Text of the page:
‘Indie publishing pays considerably more money’

Author Sue Welfare turned down a deal from a large publishing firm to try her hand at indie publishing – and she has never looked back.

Indie publisher Sue Welfare

Author Sue Welfare, who has embraced indie publishing

Sue achieved her dream of becoming an author in her mid-30s after winning a Mail on Sunday fiction competition in the early 90s. Her first novel, A Few Little Lies, is about a woman who writes erotic fiction but likes to keep that side of her life strictly under wraps. Since then she has written 20 novels, mainly in the romantic comedy genre, and in recent years has gone it alone, turning down an offer from a major publishing house in order to self-publish. To help pay the bills, Sue, 58, also writes erotic fiction (just like one of her characters) and has written around 20 sex-themed novels under three different pen names. Although it’s no secret what she does, not even her husband or four children know what books she’s written. Here, she talks about her work, explains what made her decide to go down the indie publishing route, and offers tips for those planning to follow suit.

What made you decide to self-publish? Four or five years ago advances from mainstream publishers started to go further and further down. Even people making a good living from writing were being offered a pittance. I was offered a deal that I wasn’t happy with and decided to go independent and see what happened. I self-published my novel Cooking Up a Storm in 2013, and re-edited and commissioned new covers for some of my old books to bring them up to date. As a result of doing this, I’ve made considerably more money. To give an example, when I was with a publishing house I was initially given 10% of the cover price for Kindle sales, which later rose to 25%. By selling independently through Amazon, I take home 70% of my royalties.

Sue Welfare Next of Kin

The thriller that Sue Welfare was desperate to write

Indie publishing gives me the freedom to write what I want

What have the other advantages been? Definitely the freedom. I desperately wanted to write a thriller for years but my publishing company wouldn’t let me step out of my mould – it wanted more of the same. Being self-published means I can write what I want and I brought out a thriller, Next of Kin, earlier this year. It has had good reviews and people seem to find it very satisfying. I joke that I’ve gone from kissing to killing! With a publishing company, I was also subject to having the titles of my books changed and had to put up with peculiar edits. One of my cover designs featured strawberries and champagne, which did not crop up anywhere in my novel. When I brought this up, I was politely asked to put them in! Also, it’s been good to take control of my marketing. It’s no secret that a lot of mainstream publishers do little on the marketing front these days. The only thing I miss is not having a deadline.

What advice would you give to writers planning to self-publish? I would advise anyone to go down the self-publishing route with one caveat: do it professionally. Invest in editors and designers and don’t just give it to family members to read, as they will tell you it’s great. If you’re not sure, you can hire a professional to give you their honest opinion or find a dozen people through Facebook who will offer to read your manuscript. If you want to sell in the current market you also need to be aware of what is already selling. I teach workshops for writers and I often tell them that Jane Austen and Charles Dickens would not get book deals if they were trying to publish today. Go on Amazon and look at the top 20 books in your genre. You can allow this to inform your work without slavishly copying.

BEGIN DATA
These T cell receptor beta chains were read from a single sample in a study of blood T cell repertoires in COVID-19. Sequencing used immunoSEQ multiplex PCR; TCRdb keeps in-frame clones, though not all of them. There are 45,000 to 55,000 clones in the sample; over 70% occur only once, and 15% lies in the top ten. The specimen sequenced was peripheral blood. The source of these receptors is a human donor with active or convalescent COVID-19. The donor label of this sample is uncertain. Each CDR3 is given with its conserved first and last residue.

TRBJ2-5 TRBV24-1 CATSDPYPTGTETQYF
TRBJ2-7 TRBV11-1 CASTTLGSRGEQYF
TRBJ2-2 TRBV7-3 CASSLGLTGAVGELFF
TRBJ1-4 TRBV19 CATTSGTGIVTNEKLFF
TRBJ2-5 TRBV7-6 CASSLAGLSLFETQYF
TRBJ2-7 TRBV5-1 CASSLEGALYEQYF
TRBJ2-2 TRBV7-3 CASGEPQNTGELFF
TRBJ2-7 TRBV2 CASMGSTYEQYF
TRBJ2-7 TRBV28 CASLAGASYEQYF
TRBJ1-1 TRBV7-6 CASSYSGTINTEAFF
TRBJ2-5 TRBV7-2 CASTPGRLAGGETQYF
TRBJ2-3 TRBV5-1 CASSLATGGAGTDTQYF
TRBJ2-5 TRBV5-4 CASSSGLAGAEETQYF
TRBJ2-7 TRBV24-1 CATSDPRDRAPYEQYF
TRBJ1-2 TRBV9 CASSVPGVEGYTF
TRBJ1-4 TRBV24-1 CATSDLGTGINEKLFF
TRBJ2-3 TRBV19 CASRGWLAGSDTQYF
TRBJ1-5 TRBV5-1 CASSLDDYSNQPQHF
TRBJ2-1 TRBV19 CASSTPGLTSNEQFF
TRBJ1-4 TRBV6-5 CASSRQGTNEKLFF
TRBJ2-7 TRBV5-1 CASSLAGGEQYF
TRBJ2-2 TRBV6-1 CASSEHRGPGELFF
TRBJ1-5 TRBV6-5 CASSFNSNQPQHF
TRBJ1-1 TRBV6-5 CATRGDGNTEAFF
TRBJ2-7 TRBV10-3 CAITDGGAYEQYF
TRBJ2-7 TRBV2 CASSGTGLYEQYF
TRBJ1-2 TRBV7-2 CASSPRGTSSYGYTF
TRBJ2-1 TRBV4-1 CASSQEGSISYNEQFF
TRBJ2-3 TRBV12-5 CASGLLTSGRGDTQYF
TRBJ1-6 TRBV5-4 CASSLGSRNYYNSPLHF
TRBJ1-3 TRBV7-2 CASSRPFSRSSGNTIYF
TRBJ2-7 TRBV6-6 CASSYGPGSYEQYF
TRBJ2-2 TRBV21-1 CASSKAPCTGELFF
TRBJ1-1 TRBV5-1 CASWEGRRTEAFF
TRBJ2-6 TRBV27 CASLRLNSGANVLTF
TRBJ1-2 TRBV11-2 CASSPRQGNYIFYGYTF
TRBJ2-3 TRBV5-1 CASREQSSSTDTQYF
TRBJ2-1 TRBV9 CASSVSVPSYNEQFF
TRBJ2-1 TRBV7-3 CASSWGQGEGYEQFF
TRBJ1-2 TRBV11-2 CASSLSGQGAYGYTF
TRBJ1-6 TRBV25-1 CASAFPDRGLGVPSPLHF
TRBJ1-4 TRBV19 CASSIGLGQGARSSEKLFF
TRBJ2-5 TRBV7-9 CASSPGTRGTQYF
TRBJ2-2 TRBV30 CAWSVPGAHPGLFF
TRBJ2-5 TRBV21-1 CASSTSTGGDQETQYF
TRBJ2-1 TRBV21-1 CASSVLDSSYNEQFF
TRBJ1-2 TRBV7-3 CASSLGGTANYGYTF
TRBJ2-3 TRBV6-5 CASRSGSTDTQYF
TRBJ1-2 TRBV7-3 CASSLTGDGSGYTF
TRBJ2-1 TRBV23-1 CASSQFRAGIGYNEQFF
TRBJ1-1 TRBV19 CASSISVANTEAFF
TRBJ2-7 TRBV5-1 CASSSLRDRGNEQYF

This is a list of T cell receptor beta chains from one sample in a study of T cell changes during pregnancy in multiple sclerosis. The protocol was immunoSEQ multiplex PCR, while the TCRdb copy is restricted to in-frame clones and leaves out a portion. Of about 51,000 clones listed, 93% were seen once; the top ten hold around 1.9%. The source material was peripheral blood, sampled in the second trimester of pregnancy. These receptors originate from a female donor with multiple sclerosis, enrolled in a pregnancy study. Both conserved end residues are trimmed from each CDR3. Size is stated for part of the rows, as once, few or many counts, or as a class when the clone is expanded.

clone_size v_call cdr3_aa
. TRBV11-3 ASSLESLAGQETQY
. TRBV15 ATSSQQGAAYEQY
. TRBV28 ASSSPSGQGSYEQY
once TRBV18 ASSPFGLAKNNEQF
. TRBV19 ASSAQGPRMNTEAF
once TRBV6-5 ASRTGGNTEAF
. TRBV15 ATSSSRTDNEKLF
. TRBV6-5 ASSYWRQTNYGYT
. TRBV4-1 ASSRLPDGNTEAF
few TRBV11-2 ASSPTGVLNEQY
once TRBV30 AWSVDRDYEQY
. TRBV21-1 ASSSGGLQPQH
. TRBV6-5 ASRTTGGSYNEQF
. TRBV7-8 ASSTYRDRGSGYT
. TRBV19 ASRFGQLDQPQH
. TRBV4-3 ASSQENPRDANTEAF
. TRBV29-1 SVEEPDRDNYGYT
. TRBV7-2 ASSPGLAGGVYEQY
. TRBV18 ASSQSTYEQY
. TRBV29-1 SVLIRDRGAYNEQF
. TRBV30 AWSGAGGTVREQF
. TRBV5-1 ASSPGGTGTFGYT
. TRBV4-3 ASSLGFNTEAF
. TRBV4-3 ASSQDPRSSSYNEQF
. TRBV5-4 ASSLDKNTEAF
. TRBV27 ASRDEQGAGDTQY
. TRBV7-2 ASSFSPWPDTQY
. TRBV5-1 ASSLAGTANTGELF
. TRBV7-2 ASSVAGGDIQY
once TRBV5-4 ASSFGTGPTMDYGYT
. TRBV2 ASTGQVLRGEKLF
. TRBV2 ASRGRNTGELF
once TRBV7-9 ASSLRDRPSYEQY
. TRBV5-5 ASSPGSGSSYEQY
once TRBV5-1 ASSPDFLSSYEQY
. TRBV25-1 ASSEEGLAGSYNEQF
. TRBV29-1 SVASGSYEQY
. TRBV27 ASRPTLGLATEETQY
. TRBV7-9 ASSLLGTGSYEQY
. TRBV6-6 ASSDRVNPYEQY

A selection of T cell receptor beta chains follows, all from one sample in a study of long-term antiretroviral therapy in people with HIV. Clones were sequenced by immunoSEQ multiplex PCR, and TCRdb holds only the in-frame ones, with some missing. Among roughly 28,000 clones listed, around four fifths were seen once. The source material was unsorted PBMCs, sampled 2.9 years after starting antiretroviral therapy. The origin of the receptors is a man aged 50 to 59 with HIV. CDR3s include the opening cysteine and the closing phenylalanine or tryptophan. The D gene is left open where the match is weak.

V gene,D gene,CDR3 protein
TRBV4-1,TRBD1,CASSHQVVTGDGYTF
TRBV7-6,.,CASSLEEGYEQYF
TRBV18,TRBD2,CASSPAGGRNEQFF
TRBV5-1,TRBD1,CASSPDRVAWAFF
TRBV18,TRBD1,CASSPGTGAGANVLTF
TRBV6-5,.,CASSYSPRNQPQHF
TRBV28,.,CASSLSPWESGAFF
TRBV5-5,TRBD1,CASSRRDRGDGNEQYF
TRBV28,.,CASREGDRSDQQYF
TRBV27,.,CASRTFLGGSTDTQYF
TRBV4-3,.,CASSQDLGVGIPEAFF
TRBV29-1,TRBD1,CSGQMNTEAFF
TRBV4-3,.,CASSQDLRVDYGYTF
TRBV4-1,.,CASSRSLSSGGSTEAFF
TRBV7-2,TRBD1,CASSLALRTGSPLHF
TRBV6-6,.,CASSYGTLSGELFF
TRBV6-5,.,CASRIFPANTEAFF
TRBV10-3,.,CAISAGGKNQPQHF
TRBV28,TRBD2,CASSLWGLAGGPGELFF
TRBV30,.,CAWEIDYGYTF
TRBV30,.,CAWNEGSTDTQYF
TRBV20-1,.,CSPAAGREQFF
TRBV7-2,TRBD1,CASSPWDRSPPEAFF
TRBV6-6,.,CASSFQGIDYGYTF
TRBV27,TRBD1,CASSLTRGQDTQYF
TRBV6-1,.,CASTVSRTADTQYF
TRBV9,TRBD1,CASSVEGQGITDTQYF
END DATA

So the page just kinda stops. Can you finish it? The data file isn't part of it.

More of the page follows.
Build a relationship with your readers

Any marketing tips? If I had a big budget this is what I’d spend it on. Marketing is the heavy lifting part of being a self-published author and I do this constantly alongside my writing. It’s all about forming a relationship with your readers. I take part in blog tours, use social media, run competitions and write press releases, which I sent out to local newspapers and radio stations. Luckily, I haven’t got to the stage of walking around with a sandwich board, but I haven’t ruled that out! I also plant seeds in my readers’ minds long before my latest book is going to come out. For instance, I might do a cover reveal to let people know that the novel is nearly ready. It’s a bit like being pregnant!

Aside from your erotic fiction, you’ve written under two different pseudonyms, Kate Lawson and Gemma Fox, why is that? Again, that was a marketing strategy adopted by my publishing company. It’s all to do with studies that revealed that when people are browsing in a book shop they tend to look at the D to M section. I started using the name Gemma Fox and that wasn’t deemed to work so the name was changed to Kate Lawson. Now that people browse on the internet more than in shops, the first letter of your surname doesn’t matter so much. All my self-published work is under my real name.

Finally, why such secrecy around your erotic fiction? I’ve had two husbands and I think it would be a lot for them to live up to. I write about young studs with hairy chests who can do it three times a night. This is not what a husband wants to read! I’ve never pretended that I don’t write erotic fiction, but I don’t necessarily want people asking specific questions about whether I’ve actually done all the things I write about in my books.

Further links

Sue’s Facebook page

Her Twitter page

Her website

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